Immigration to the United Kingdom has risen sharply in recent years, and it’s fueling the debate about Britain’s looming “Brexit” vote on whether to leave the European Union.
Many supporters advocating a “leave” vote on June 23 believe it’s best the best way to control Britain’s borders, which under E.U. rules have been opened to workers from other member nations.
The Brussels-based union has in recent years expanded to Eastern European nations, and residents from the those countries have flooded the U.K., population 64 million, newly released data shows. That’s stoked fears that the its traditions and values are changing. Others say the influx of outside residents keeps Britain’s economy relatively strong.
The U.K.’s Office for National Statistics tracks the ebb and flow of people each year. I’ve charted the figures ahead of the vote.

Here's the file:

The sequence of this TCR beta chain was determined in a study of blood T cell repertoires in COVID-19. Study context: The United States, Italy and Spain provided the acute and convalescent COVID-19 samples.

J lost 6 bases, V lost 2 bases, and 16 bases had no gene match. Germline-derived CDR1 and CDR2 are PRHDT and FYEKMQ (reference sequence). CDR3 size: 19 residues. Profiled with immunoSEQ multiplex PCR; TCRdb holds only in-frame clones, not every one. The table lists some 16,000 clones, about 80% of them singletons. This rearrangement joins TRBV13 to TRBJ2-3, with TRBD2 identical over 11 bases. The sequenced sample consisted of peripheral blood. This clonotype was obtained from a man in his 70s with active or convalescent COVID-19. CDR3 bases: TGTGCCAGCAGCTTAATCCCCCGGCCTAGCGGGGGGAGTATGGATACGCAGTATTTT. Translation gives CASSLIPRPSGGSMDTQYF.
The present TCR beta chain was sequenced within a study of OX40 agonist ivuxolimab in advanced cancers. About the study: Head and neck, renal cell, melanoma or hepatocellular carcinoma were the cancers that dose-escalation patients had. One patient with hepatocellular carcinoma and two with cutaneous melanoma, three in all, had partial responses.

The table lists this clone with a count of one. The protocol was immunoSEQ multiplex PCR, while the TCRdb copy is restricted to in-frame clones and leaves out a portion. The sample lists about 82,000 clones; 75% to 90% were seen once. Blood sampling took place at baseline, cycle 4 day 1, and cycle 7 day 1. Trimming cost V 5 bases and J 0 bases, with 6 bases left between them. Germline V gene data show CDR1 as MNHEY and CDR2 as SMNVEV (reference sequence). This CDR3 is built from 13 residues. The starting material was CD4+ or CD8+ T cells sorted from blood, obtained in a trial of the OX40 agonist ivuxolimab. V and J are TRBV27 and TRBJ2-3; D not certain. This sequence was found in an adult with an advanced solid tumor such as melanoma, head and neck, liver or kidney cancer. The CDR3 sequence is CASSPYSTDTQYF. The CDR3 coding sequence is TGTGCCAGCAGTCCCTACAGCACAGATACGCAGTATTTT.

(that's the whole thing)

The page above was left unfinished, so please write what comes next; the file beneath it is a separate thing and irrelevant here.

The number of Britons, for example, returning home has remained relatively flat over the years, while the influx of those born elsewhere — both within and outside the union — has outpaced the natives:
Britons are also leaving in greater numbers than those returning to their home countries:
That led net migration — the number of all people leaving the country minus those arriving — to reach 330,000 last year, a peak after a particularly shape climb recently. This chart shows the trend over the years:
These immigration trends have significantly changed the number (and the nationality) of foreign-born residents in the U.K. This table shows the percentage increase in foreign-born residents from 2004, when Poland joined the E.U., to 2014. Check out Eastern Europe: